The baseball family lost a valued member on Saturday when former Major League slugger Lee May died at the age of 74 in Cincinnati.A cause of death has not been revealed.May, a first baseman and designated hitter known as "Big Bopper," launched 354 home runs in 18 seasons for the
The baseball family lost a valued member on Saturday when former Major League slugger Lee May died at the age of 74 in Cincinnati.
A cause of death has not been revealed.
May, a first baseman and designated hitter known as "Big Bopper," launched 354 home runs in 18 seasons for the Reds (1965-71), Astros (1972-74), Orioles (1975-80) and Royals (1981-82). He was an early member of the Big Red Machine and stepped up big time during the 1970 World Series against the Orioles, batting .389 with two doubles, two home runs and eight RBIs in the five-game series, won by Baltimore.
One of those homers was a go-ahead shot off reliever Eddie Watt in the eighth inning of Game 4 that denied the Orioles a four-game sweep. May also helped give Orioles future Hall of Fame third baseman Brooks Robinson the nickname "Hoover" for his legendary defensive performance in that Series.
May was a three-time All-Star, once in 1969 when he had 38 homers and 110 RBIs, again in 1971 when he hit 39 homers, and once again in 1972 when he drove in 98 runs for the Astros, who had acquired him the previous offseason in a blockbuster eight-player trade that sent future Hall of Fame second baseman Joe Morgan from Houston to Cincinnati. The Reds also acquired pitcher Jack Billingham, outfielders Cesar Geronimo and Ed Armbrister and third baseman Denis Menke in that deal.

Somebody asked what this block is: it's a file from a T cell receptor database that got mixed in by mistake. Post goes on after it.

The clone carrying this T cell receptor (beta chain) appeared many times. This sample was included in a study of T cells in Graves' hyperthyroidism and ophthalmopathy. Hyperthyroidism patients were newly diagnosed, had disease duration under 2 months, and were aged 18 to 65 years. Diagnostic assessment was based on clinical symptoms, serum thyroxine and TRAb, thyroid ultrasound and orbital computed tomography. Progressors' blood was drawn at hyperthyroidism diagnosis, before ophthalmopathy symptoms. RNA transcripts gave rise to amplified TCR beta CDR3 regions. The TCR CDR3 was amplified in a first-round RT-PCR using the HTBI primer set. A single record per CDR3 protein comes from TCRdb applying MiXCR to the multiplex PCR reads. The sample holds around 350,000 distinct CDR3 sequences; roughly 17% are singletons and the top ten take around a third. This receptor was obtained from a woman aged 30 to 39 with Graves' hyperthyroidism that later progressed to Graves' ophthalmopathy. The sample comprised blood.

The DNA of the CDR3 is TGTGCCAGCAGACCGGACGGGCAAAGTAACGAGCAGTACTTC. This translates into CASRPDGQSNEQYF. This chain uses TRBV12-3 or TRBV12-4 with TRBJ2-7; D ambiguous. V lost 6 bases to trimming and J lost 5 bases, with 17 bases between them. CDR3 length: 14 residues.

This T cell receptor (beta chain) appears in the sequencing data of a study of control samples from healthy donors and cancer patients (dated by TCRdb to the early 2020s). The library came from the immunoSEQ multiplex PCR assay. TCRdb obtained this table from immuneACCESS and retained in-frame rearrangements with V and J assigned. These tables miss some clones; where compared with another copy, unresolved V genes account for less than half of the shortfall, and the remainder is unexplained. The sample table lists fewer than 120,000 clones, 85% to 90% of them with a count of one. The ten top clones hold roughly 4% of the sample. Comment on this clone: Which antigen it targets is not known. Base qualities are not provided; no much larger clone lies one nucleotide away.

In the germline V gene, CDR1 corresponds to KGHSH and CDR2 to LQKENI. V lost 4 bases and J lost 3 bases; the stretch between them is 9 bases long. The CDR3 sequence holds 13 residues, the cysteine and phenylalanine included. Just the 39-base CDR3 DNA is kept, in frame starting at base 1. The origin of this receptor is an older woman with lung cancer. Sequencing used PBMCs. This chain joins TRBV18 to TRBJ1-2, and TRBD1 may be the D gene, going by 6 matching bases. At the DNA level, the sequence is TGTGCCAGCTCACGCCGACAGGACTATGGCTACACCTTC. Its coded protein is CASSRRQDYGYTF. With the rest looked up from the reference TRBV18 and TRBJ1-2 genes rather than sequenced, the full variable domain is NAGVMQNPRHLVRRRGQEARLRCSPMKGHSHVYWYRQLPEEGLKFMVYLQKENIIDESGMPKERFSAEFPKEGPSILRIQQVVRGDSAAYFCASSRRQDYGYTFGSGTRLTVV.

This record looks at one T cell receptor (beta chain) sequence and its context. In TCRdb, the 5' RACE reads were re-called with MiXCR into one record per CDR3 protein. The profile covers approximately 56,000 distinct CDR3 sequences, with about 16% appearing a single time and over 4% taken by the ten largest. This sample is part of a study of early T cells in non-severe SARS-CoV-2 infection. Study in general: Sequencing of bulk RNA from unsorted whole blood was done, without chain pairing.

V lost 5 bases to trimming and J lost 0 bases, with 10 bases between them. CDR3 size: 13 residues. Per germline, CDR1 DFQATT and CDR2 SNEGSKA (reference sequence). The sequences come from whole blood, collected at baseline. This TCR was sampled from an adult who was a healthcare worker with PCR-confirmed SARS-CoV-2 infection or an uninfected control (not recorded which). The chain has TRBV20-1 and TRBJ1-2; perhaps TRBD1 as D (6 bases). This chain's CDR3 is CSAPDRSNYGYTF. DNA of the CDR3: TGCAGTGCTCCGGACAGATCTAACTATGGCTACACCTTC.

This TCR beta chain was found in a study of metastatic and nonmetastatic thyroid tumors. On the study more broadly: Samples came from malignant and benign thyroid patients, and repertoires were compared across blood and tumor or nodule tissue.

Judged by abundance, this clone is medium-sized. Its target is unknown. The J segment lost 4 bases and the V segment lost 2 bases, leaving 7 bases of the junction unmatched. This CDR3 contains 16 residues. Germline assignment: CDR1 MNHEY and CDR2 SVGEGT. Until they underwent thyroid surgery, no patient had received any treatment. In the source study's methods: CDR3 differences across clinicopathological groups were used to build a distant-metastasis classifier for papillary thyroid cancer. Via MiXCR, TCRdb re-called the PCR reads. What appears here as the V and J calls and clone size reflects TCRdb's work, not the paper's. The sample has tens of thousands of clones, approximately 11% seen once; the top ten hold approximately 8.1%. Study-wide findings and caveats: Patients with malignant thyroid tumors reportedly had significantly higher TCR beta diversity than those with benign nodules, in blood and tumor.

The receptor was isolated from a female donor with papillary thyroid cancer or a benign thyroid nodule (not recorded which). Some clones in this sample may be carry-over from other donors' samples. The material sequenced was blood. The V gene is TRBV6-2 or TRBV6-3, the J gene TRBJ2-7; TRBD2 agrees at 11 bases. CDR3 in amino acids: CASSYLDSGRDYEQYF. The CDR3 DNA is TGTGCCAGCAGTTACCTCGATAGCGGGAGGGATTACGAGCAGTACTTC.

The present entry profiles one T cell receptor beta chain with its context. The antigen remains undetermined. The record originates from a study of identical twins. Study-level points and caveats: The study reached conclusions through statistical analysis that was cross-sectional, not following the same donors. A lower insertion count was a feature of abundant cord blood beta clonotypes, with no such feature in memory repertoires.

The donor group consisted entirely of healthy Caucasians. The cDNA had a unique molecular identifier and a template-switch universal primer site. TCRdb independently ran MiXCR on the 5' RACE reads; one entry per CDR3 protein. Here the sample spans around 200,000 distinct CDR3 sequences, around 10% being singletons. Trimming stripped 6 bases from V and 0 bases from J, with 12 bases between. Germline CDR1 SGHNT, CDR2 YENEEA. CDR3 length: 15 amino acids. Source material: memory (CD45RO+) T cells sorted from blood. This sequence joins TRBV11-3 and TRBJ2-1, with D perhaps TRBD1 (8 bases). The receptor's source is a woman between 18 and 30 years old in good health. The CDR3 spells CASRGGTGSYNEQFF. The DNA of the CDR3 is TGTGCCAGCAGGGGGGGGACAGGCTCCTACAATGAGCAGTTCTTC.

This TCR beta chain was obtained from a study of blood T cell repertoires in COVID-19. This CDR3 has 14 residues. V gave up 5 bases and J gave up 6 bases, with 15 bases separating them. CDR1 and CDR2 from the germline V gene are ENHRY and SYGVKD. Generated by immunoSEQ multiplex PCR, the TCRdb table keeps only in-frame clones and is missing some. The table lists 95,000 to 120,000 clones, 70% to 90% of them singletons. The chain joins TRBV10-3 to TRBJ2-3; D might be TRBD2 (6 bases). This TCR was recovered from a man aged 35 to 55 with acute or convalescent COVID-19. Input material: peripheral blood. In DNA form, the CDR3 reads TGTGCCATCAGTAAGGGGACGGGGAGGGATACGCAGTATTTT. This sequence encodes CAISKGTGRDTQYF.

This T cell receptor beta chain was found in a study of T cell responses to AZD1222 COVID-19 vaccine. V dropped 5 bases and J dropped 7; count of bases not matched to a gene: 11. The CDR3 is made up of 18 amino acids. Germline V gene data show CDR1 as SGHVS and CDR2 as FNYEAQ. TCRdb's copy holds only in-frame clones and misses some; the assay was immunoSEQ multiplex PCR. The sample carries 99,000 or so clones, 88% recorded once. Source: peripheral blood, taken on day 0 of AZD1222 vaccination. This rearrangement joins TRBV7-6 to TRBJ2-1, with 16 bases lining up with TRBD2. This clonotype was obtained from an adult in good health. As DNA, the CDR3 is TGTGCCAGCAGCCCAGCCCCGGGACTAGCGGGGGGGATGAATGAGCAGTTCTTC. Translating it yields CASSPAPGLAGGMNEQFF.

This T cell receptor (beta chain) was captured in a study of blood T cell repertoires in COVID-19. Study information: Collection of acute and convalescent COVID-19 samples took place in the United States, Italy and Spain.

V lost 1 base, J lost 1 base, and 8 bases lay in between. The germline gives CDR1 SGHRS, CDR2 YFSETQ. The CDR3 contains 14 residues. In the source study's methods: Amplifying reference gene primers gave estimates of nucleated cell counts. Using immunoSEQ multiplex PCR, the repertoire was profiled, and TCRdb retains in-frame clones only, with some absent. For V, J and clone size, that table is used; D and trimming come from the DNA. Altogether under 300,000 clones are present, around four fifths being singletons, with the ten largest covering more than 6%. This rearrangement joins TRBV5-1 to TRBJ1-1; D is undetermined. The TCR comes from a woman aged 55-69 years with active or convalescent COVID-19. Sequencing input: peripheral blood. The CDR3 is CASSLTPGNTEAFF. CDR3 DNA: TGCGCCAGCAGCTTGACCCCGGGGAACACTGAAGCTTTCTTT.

"We are deeply saddened to lose the Big Bopper," said Rick Walls, executive director of the Reds Hall of Fame and Museum. "Lee May was a friend of the Hall and of everyone with whom he came in contact. Our condolences go out to Lee's family during this difficult time. We will always remember him for his contributions to the Reds, but also for his humor and genuine kindness."
Traded by Houston to Baltimore after the 1974 season in a four-player swap that sent Enos Cabell to the Astros, May led the American League with 109 RBIs in 1976. He batted .254 with 123 homers in six seasons with Baltimore and retired after the 1982 season with a career .267 batting average and 1,244 RBIs.
May was inducted into the Orioles Hall of Fame in 1998 and the Reds Hall of Fame in 2006. He is survived by his wife, Terrye, and three children, including Lee May Jr., a coach in the Red Sox organization, according to the Orioles.
The Orioles said they will honor May in a ceremony prior to Monday's game against the Royals.
Brittany Ghiroli has covered the Orioles for MLB.com since 2010. Follow her on Facebook and Twitter @britt_ghiroli, and listen to her podcast.